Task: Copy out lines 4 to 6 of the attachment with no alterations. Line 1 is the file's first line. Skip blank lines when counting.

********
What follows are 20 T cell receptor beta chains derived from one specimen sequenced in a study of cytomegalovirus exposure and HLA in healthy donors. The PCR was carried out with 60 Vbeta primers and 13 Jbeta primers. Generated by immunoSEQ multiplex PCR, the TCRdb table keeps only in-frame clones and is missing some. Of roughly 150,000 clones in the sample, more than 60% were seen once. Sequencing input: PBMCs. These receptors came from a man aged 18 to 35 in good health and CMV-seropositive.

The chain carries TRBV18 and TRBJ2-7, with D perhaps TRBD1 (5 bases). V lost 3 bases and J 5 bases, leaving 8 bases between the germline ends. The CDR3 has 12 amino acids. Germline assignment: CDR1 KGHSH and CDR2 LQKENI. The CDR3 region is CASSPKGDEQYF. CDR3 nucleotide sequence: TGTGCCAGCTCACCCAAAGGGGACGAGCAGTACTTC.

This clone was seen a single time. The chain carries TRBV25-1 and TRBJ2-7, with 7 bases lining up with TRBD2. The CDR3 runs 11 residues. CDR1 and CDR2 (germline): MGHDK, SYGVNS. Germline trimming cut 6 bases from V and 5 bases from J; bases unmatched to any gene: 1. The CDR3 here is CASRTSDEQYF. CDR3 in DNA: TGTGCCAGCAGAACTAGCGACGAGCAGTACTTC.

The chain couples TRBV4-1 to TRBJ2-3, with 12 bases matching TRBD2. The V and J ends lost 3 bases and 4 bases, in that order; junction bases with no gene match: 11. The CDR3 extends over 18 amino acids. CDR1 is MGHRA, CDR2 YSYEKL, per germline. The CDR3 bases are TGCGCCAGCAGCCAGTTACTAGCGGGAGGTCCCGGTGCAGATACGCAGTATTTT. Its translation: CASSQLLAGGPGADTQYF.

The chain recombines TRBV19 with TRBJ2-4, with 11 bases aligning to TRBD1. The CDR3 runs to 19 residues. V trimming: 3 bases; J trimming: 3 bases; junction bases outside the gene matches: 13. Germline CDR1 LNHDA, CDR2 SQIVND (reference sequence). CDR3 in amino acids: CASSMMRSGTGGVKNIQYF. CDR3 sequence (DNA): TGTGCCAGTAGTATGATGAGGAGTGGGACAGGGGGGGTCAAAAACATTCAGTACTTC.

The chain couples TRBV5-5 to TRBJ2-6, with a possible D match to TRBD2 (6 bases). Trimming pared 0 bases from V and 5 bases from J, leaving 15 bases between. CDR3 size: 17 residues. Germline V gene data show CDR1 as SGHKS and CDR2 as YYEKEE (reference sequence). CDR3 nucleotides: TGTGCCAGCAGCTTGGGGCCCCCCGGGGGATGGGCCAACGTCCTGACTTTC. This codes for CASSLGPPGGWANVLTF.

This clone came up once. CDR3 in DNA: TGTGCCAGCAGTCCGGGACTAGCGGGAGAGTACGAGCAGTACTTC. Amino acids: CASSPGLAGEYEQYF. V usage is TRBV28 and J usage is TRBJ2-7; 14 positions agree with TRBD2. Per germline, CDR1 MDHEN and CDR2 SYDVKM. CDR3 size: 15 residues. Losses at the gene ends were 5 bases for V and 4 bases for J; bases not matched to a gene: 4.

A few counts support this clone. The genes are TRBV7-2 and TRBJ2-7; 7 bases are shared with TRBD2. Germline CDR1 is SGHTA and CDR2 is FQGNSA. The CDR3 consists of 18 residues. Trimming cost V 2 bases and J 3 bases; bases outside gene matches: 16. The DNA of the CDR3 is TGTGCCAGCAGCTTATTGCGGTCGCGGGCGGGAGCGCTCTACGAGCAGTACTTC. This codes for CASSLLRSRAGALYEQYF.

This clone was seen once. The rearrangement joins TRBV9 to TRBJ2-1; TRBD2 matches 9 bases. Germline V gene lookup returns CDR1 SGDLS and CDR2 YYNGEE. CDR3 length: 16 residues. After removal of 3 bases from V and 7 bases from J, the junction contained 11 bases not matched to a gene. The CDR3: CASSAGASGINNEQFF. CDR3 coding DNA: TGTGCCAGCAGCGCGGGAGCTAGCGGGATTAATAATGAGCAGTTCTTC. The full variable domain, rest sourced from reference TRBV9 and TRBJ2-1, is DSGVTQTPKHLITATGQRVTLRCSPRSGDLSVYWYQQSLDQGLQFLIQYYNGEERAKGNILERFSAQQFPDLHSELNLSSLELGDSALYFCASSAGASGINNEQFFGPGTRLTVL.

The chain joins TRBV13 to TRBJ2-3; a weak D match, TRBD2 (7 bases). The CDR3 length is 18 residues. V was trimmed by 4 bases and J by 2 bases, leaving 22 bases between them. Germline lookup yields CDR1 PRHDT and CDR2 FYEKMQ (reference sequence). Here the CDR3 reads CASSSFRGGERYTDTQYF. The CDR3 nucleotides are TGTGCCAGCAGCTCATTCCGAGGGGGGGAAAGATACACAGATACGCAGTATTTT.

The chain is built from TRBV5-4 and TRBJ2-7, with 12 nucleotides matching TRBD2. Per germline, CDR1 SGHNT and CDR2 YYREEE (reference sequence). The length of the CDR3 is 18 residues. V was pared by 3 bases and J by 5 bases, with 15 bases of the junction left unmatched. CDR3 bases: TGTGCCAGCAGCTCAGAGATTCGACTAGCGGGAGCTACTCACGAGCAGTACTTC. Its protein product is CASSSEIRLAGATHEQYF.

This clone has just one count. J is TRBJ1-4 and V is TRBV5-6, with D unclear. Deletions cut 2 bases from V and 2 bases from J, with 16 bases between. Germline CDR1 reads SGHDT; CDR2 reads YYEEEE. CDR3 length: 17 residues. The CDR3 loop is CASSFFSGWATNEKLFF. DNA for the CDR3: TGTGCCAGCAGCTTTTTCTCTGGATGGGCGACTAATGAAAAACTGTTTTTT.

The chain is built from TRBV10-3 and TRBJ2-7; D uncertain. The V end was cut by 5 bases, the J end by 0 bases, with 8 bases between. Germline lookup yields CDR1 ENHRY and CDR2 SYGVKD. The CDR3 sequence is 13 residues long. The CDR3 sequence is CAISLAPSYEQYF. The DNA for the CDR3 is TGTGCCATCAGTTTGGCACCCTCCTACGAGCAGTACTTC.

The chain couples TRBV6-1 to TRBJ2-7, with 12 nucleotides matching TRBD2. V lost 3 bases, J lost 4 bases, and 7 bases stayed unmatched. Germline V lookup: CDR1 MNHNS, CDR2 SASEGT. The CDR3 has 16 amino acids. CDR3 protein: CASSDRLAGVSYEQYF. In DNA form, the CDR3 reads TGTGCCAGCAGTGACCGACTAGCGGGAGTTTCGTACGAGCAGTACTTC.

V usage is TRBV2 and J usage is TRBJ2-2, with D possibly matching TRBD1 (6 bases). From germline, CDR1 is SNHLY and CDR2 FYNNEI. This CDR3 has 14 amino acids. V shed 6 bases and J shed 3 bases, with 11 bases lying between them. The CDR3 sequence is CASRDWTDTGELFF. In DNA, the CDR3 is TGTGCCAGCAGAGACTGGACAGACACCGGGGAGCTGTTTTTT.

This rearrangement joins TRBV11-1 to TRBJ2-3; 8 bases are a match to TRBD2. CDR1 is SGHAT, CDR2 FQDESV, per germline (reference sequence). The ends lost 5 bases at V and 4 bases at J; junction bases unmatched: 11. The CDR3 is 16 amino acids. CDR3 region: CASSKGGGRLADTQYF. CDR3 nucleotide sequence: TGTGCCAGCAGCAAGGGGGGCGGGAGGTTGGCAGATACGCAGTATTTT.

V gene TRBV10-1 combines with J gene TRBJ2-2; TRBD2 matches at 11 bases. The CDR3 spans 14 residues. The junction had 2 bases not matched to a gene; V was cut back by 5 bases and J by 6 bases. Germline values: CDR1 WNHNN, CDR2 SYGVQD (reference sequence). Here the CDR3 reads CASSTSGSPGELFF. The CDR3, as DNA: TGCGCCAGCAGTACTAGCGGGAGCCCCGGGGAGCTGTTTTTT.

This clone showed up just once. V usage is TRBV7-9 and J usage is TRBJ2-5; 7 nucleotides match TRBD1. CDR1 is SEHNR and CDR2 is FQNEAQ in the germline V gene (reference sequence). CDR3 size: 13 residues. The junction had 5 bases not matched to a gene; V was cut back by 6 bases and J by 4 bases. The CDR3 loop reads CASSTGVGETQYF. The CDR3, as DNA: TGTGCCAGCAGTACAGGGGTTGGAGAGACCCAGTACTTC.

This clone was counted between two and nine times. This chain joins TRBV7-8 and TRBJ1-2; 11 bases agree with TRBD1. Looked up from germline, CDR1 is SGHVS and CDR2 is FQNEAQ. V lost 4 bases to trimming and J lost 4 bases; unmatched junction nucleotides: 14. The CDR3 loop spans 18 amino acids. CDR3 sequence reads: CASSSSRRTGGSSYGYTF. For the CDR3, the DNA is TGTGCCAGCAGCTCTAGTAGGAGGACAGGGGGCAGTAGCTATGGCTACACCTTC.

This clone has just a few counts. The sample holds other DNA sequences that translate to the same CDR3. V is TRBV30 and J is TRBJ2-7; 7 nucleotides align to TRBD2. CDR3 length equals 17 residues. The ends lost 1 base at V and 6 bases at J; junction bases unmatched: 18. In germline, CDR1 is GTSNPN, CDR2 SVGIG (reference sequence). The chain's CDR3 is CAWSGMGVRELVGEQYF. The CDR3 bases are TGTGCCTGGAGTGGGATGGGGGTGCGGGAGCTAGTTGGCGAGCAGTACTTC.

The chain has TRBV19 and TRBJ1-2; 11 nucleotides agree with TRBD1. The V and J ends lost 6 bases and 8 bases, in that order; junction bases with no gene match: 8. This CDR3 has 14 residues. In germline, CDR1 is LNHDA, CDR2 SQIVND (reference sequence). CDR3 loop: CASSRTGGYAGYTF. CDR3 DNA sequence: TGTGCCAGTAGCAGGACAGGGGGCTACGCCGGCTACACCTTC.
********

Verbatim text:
The chain couples TRBV4-1 to TRBJ2-3, with 12 bases matching TRBD2. The V and J ends lost 3 bases and 4 bases, in that order; junction bases with no gene match: 11. The CDR3 extends over 18 amino acids. CDR1 is MGHRA, CDR2 YSYEKL, per germline. The CDR3 bases are TGCGCCAGCAGCCAGTTACTAGCGGGAGGTCCCGGTGCAGATACGCAGTATTTT. Its translation: CASSQLLAGGPGADTQYF.

The chain recombines TRBV19 with TRBJ2-4, with 11 bases aligning to TRBD1. The CDR3 runs to 19 residues. V trimming: 3 bases; J trimming: 3 bases; junction bases outside the gene matches: 13. Germline CDR1 LNHDA, CDR2 SQIVND (reference sequence). CDR3 in amino acids: CASSMMRSGTGGVKNIQYF. CDR3 sequence (DNA): TGTGCCAGTAGTATGATGAGGAGTGGGACAGGGGGGGTCAAAAACATTCAGTACTTC.

The chain couples TRBV5-5 to TRBJ2-6, with a possible D match to TRBD2 (6 bases). Trimming pared 0 bases from V and 5 bases from J, leaving 15 bases between. CDR3 size: 17 residues. Germline V gene data show CDR1 as SGHKS and CDR2 as YYEKEE (reference sequence). CDR3 nucleotides: TGTGCCAGCAGCTTGGGGCCCCCCGGGGGATGGGCCAACGTCCTGACTTTC. This codes for CASSLGPPGGWANVLTF.